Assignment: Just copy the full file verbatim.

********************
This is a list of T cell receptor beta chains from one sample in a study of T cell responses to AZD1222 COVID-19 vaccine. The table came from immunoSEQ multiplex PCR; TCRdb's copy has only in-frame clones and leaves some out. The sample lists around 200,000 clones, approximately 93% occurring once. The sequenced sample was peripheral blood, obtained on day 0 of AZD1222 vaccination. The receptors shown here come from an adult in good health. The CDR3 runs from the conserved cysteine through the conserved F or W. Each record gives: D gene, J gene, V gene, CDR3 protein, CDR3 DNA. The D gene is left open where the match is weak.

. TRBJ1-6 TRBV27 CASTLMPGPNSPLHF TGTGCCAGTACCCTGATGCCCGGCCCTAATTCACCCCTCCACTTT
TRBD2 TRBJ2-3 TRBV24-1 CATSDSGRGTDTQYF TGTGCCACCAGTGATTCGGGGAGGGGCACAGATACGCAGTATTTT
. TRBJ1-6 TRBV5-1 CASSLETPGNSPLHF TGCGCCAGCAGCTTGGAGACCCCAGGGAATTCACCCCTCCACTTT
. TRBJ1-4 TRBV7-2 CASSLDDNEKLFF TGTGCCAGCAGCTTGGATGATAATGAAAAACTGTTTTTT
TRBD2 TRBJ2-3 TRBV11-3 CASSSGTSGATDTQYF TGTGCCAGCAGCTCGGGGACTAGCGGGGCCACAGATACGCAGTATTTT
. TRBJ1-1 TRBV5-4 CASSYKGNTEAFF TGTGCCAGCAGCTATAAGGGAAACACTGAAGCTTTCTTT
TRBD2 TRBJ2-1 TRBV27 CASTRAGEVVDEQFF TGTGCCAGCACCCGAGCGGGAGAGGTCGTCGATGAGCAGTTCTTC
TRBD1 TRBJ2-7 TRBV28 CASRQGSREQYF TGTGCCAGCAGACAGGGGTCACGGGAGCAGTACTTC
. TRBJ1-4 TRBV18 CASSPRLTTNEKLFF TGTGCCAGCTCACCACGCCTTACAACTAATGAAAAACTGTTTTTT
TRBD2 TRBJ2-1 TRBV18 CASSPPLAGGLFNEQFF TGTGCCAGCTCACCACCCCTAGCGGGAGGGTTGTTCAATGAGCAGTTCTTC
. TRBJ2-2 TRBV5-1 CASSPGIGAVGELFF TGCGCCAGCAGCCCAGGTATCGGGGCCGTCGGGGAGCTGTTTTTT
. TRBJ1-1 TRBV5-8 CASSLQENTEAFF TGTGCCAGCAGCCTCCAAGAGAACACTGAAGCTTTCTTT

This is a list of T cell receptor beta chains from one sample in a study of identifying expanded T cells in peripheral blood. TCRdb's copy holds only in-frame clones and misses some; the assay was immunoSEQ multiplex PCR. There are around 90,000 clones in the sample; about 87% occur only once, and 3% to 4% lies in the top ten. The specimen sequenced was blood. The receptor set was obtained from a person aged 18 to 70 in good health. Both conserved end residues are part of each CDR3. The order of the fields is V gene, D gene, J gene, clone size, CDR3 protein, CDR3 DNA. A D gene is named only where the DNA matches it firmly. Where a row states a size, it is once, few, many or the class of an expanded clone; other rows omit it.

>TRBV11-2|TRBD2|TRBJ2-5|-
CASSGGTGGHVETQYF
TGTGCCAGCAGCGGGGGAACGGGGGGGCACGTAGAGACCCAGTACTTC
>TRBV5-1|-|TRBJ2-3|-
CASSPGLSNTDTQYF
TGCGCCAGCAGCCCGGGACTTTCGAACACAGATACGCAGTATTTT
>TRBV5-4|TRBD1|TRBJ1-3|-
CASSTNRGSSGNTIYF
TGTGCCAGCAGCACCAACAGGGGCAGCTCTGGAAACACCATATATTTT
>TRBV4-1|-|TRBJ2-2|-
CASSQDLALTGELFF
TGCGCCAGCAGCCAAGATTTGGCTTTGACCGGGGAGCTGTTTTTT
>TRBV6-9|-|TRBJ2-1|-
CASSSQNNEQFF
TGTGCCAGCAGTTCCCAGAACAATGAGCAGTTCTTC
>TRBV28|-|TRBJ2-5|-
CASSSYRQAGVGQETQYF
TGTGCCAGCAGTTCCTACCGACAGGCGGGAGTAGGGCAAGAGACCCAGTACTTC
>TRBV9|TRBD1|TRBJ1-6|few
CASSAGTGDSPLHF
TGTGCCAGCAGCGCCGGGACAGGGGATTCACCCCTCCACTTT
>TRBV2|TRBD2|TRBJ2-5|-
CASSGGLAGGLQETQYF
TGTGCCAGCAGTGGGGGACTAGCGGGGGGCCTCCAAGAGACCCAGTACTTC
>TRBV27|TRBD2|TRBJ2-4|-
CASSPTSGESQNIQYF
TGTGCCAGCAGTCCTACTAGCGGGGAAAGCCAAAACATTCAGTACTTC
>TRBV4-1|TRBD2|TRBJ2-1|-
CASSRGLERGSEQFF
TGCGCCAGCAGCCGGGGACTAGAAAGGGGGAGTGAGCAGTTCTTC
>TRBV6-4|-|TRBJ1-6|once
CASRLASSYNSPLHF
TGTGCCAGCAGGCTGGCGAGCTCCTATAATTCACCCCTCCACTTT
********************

This is a list of T cell receptor beta chains from one sample in a study of T cell responses to AZD1222 COVID-19 vaccine. The table came from immunoSEQ multiplex PCR; TCRdb's copy has only in-frame clones and leaves some out. The sample lists around 200,000 clones, approximately 93% occurring once. The sequenced sample was peripheral blood, obtained on day 0 of AZD1222 vaccination. The receptors shown here come from an adult in good health. The CDR3 runs from the conserved cysteine through the conserved F or W. Each record gives: D gene, J gene, V gene, CDR3 protein, CDR3 DNA. The D gene is left open where the match is weak.

. TRBJ1-6 TRBV27 CASTLMPGPNSPLHF TGTGCCAGTACCCTGATGCCCGGCCCTAATTCACCCCTCCACTTT
TRBD2 TRBJ2-3 TRBV24-1 CATSDSGRGTDTQYF TGTGCCACCAGTGATTCGGGGAGGGGCACAGATACGCAGTATTTT
. TRBJ1-6 TRBV5-1 CASSLETPGNSPLHF TGCGCCAGCAGCTTGGAGACCCCAGGGAATTCACCCCTCCACTTT
. TRBJ1-4 TRBV7-2 CASSLDDNEKLFF TGTGCCAGCAGCTTGGATGATAATGAAAAACTGTTTTTT
TRBD2 TRBJ2-3 TRBV11-3 CASSSGTSGATDTQYF TGTGCCAGCAGCTCGGGGACTAGCGGGGCCACAGATACGCAGTATTTT
. TRBJ1-1 TRBV5-4 CASSYKGNTEAFF TGTGCCAGCAGCTATAAGGGAAACACTGAAGCTTTCTTT
TRBD2 TRBJ2-1 TRBV27 CASTRAGEVVDEQFF TGTGCCAGCACCCGAGCGGGAGAGGTCGTCGATGAGCAGTTCTTC
TRBD1 TRBJ2-7 TRBV28 CASRQGSREQYF TGTGCCAGCAGACAGGGGTCACGGGAGCAGTACTTC
. TRBJ1-4 TRBV18 CASSPRLTTNEKLFF TGTGCCAGCTCACCACGCCTTACAACTAATGAAAAACTGTTTTTT
TRBD2 TRBJ2-1 TRBV18 CASSPPLAGGLFNEQFF TGTGCCAGCTCACCACCCCTAGCGGGAGGGTTGTTCAATGAGCAGTTCTTC
. TRBJ2-2 TRBV5-1 CASSPGIGAVGELFF TGCGCCAGCAGCCCAGGTATCGGGGCCGTCGGGGAGCTGTTTTTT
. TRBJ1-1 TRBV5-8 CASSLQENTEAFF TGTGCCAGCAGCCTCCAAGAGAACACTGAAGCTTTCTTT

This is a list of T cell receptor beta chains from one sample in a study of identifying expanded T cells in peripheral blood. TCRdb's copy holds only in-frame clones and misses some; the assay was immunoSEQ multiplex PCR. There are around 90,000 clones in the sample; about 87% occur only once, and 3% to 4% lies in the top ten. The specimen sequenced was blood. The receptor set was obtained from a person aged 18 to 70 in good health. Both conserved end residues are part of each CDR3. The order of the fields is V gene, D gene, J gene, clone size, CDR3 protein, CDR3 DNA. A D gene is named only where the DNA matches it firmly. Where a row states a size, it is once, few, many or the class of an expanded clone; other rows omit it.

>TRBV11-2|TRBD2|TRBJ2-5|-
CASSGGTGGHVETQYF
TGTGCCAGCAGCGGGGGAACGGGGGGGCACGTAGAGACCCAGTACTTC
>TRBV5-1|-|TRBJ2-3|-
CASSPGLSNTDTQYF
TGCGCCAGCAGCCCGGGACTTTCGAACACAGATACGCAGTATTTT
>TRBV5-4|TRBD1|TRBJ1-3|-
CASSTNRGSSGNTIYF
TGTGCCAGCAGCACCAACAGGGGCAGCTCTGGAAACACCATATATTTT
>TRBV4-1|-|TRBJ2-2|-
CASSQDLALTGELFF
TGCGCCAGCAGCCAAGATTTGGCTTTGACCGGGGAGCTGTTTTTT
>TRBV6-9|-|TRBJ2-1|-
CASSSQNNEQFF
TGTGCCAGCAGTTCCCAGAACAATGAGCAGTTCTTC
>TRBV28|-|TRBJ2-5|-
CASSSYRQAGVGQETQYF
TGTGCCAGCAGTTCCTACCGACAGGCGGGAGTAGGGCAAGAGACCCAGTACTTC
>TRBV9|TRBD1|TRBJ1-6|few
CASSAGTGDSPLHF
TGTGCCAGCAGCGCCGGGACAGGGGATTCACCCCTCCACTTT
>TRBV2|TRBD2|TRBJ2-5|-
CASSGGLAGGLQETQYF
TGTGCCAGCAGTGGGGGACTAGCGGGGGGCCTCCAAGAGACCCAGTACTTC
>TRBV27|TRBD2|TRBJ2-4|-
CASSPTSGESQNIQYF
TGTGCCAGCAGTCCTACTAGCGGGGAAAGCCAAAACATTCAGTACTTC
>TRBV4-1|TRBD2|TRBJ2-1|-
CASSRGLERGSEQFF
TGCGCCAGCAGCCGGGGACTAGAAAGGGGGAGTGAGCAGTTCTTC
>TRBV6-4|-|TRBJ1-6|once
CASRLASSYNSPLHF
TGTGCCAGCAGGCTGGCGAGCTCCTATAATTCACCCCTCCACTTT